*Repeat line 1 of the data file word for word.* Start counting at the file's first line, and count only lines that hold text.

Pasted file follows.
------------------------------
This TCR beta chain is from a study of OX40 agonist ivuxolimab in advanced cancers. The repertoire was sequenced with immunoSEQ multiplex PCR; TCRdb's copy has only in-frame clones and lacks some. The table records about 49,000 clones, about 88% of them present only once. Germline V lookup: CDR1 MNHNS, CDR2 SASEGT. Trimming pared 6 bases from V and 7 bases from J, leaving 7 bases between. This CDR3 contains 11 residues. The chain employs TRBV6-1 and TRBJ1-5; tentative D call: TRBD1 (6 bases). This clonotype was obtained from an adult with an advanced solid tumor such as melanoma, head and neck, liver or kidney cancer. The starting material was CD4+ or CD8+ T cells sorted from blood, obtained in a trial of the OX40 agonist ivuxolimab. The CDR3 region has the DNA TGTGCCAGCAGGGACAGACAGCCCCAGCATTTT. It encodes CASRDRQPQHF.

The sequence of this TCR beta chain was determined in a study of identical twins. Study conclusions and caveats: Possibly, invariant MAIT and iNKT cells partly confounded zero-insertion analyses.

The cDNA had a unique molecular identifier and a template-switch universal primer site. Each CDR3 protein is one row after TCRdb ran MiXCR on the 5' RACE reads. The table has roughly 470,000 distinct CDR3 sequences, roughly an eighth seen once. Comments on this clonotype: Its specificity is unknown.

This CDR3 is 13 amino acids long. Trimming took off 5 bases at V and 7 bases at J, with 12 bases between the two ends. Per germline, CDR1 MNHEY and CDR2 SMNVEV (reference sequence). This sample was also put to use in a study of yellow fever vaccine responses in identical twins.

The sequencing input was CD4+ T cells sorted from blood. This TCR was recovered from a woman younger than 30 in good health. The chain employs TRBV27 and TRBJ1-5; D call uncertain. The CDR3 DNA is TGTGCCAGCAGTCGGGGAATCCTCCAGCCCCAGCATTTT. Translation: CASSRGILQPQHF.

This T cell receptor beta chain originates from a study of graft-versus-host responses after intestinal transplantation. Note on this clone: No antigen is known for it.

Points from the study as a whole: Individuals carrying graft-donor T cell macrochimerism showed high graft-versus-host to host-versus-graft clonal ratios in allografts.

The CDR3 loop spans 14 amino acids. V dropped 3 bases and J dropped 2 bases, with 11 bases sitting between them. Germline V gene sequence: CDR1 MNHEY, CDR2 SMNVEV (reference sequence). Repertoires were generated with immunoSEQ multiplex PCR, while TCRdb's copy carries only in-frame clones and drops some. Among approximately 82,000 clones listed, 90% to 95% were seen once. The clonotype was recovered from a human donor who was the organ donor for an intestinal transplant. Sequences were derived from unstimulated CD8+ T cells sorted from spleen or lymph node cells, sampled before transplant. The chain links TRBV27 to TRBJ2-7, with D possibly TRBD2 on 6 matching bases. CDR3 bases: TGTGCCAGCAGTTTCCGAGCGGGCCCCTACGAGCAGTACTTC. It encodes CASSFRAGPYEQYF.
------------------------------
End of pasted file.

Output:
This TCR beta chain is from a study of OX40 agonist ivuxolimab in advanced cancers. The repertoire was sequenced with immunoSEQ multiplex PCR; TCRdb's copy has only in-frame clones and lacks some. The table records about 49,000 clones, about 88% of them present only once. Germline V lookup: CDR1 MNHNS, CDR2 SASEGT. Trimming pared 6 bases from V and 7 bases from J, leaving 7 bases between. This CDR3 contains 11 residues. The chain employs TRBV6-1 and TRBJ1-5; tentative D call: TRBD1 (6 bases). This clonotype was obtained from an adult with an advanced solid tumor such as melanoma, head and neck, liver or kidney cancer. The starting material was CD4+ or CD8+ T cells sorted from blood, obtained in a trial of the OX40 agonist ivuxolimab. The CDR3 region has the DNA TGTGCCAGCAGGGACAGACAGCCCCAGCATTTT. It encodes CASRDRQPQHF.